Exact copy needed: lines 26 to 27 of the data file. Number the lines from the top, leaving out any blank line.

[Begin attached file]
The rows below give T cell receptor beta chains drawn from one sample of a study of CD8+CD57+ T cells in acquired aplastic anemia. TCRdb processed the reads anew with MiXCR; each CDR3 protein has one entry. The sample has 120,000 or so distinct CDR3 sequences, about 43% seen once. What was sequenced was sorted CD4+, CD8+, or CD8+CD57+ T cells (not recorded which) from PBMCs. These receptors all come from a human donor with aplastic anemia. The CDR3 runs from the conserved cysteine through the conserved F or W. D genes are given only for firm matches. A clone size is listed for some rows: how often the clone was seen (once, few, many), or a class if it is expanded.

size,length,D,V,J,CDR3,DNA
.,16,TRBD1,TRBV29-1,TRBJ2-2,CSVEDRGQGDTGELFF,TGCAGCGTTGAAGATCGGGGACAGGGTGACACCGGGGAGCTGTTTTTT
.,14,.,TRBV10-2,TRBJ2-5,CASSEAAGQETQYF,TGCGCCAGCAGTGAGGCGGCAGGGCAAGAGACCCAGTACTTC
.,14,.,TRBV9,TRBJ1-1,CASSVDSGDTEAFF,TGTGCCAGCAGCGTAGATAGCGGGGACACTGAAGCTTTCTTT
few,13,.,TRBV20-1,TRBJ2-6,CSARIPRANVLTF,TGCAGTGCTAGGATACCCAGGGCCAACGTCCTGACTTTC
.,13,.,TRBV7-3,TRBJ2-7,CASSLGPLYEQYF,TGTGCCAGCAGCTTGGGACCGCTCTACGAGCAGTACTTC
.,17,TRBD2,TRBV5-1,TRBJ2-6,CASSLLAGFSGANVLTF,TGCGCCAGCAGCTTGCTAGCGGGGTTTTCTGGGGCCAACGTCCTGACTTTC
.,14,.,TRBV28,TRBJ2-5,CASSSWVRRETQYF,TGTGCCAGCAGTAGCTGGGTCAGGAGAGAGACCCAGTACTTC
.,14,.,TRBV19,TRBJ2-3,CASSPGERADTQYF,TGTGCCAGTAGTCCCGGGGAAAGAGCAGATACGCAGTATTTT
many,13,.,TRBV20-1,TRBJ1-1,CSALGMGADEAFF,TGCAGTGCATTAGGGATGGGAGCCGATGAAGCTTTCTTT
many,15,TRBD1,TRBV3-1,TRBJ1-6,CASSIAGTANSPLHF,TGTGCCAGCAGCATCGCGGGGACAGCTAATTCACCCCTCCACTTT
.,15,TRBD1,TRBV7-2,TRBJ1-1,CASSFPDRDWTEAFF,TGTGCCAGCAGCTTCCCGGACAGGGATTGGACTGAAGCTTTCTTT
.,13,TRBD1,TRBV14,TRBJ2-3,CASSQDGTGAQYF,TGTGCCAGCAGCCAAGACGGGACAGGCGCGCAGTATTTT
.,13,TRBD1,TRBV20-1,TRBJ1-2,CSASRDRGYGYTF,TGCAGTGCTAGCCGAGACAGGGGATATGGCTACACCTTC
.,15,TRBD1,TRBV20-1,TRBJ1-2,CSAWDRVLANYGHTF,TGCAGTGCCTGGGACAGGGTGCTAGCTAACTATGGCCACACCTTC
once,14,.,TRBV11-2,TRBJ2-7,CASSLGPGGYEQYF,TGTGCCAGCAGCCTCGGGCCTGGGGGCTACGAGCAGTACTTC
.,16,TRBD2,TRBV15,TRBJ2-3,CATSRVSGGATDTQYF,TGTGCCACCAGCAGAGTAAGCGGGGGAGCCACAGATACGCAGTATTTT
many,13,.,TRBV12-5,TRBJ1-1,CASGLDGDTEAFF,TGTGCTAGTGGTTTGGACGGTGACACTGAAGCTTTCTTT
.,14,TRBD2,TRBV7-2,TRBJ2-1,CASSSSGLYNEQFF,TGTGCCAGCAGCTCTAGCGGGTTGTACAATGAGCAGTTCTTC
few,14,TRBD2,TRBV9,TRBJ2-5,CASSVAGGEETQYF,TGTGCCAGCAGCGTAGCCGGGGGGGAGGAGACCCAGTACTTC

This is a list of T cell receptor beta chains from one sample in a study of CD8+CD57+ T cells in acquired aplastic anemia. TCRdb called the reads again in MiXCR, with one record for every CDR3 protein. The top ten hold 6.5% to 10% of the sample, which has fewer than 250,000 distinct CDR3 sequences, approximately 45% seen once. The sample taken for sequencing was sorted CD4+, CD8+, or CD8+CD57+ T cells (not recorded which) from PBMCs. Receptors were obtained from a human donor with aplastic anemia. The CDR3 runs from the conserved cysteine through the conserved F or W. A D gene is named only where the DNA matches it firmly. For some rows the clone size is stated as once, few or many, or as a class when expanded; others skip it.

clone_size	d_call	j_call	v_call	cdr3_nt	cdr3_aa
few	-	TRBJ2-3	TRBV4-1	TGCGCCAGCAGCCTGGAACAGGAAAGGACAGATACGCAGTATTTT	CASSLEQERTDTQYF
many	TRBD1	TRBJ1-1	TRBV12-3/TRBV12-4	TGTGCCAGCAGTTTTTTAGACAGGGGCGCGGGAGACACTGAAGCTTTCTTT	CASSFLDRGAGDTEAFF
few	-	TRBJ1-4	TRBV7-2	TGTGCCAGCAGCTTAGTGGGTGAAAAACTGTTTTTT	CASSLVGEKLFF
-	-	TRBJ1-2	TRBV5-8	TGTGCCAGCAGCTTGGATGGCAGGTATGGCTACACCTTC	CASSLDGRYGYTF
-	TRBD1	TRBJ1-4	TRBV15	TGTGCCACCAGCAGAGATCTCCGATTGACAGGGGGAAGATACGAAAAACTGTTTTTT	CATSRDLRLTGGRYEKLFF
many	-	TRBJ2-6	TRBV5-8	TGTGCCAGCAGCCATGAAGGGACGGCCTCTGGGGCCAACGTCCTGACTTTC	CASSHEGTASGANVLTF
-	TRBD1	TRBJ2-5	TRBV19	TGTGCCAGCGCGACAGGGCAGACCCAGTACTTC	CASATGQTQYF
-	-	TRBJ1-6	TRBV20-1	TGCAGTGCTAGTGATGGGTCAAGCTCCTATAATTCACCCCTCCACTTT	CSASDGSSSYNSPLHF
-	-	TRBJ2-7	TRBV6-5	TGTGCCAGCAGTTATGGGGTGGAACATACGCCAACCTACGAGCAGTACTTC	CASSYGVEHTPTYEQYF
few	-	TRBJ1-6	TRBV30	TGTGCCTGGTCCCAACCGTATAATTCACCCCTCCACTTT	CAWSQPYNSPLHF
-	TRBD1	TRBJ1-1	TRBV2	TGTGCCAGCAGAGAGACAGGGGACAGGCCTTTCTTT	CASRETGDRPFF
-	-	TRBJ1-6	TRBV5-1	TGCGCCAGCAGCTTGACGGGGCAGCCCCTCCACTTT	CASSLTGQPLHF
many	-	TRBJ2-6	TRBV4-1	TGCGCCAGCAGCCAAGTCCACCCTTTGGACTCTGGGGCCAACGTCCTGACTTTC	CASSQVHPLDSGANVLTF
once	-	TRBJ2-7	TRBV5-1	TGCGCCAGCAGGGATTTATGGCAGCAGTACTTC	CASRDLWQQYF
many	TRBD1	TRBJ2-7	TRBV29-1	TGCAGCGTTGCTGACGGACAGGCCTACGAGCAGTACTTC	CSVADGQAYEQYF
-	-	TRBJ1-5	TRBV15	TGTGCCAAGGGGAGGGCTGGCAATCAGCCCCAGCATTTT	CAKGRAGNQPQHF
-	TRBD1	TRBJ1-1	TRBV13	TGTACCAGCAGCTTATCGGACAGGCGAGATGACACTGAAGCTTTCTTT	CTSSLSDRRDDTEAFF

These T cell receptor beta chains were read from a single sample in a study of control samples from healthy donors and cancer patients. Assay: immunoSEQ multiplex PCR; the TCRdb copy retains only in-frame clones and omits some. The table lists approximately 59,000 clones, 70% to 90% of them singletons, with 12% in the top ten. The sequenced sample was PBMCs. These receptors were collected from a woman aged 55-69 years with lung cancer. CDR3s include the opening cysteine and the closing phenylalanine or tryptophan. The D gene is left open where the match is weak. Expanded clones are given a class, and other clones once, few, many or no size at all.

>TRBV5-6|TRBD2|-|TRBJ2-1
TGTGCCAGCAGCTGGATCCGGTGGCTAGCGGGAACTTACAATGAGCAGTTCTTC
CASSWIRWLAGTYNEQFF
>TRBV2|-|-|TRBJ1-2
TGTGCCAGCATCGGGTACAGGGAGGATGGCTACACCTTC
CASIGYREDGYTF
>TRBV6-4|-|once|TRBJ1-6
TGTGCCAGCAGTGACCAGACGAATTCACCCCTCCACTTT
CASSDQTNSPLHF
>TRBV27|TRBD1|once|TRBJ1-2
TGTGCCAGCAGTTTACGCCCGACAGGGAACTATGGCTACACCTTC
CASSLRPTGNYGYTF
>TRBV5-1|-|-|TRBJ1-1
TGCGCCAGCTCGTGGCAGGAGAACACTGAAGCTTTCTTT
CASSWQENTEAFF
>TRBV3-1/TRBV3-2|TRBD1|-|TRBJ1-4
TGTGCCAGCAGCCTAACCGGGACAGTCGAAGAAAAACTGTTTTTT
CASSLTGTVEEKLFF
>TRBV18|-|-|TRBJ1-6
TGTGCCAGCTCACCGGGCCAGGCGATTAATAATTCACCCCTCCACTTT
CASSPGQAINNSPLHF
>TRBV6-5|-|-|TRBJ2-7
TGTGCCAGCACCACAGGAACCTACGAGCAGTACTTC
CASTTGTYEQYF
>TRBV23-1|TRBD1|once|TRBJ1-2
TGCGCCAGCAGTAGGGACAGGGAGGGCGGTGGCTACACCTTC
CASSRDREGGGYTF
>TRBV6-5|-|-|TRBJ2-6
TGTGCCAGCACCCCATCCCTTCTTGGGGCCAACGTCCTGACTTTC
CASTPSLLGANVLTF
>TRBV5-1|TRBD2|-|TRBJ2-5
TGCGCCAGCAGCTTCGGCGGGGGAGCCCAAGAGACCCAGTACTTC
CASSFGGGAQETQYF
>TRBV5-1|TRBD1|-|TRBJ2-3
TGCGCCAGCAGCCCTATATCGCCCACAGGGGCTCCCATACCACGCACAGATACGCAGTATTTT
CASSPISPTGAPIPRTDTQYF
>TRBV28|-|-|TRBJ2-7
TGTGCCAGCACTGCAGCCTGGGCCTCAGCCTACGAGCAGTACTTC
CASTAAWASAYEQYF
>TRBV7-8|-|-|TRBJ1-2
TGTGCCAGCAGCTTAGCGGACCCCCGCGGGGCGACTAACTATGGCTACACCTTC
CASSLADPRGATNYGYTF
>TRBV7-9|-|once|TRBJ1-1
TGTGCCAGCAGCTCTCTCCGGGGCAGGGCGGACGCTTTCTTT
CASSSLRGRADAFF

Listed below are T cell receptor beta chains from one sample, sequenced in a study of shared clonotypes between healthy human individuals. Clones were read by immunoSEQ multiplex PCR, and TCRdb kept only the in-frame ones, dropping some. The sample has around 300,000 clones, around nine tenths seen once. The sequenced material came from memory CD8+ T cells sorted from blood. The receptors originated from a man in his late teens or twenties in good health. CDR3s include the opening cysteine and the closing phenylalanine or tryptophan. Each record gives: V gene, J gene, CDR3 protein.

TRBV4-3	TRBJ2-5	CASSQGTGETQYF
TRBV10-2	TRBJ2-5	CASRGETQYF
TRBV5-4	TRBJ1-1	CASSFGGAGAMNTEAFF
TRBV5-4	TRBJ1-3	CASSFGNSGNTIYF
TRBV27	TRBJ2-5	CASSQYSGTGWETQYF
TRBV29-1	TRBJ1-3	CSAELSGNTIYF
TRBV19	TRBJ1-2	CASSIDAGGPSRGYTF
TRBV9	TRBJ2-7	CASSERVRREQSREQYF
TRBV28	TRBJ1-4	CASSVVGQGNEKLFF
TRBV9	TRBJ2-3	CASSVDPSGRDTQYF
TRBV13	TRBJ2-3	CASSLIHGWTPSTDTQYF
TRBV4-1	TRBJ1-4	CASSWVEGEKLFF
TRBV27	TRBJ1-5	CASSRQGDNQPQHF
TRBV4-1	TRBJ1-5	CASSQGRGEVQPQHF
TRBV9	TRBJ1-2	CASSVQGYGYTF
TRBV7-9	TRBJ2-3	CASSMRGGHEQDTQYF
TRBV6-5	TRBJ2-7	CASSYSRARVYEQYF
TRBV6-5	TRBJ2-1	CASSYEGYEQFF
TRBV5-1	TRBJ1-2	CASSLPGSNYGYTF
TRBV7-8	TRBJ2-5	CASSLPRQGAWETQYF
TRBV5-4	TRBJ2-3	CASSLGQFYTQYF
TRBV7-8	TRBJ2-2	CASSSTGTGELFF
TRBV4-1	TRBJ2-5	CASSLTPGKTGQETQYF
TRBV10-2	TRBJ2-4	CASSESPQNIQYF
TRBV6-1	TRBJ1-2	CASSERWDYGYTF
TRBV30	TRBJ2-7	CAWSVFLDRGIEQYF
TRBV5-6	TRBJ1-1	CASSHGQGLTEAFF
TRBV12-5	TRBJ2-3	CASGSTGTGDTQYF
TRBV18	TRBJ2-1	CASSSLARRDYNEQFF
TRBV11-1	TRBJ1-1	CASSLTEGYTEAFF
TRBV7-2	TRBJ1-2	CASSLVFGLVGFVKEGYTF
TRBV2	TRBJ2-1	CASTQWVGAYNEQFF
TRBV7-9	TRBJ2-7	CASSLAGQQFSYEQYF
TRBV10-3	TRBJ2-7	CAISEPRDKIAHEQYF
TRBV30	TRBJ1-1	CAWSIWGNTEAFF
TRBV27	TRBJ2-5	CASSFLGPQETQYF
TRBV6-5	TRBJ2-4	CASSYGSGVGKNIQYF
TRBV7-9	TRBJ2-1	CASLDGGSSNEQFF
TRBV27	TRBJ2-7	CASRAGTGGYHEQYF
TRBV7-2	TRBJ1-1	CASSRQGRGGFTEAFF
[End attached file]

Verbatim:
few	-	TRBJ1-4	TRBV7-2	TGTGCCAGCAGCTTAGTGGGTGAAAAACTGTTTTTT	CASSLVGEKLFF
-	-	TRBJ1-2	TRBV5-8	TGTGCCAGCAGCTTGGATGGCAGGTATGGCTACACCTTC	CASSLDGRYGYTF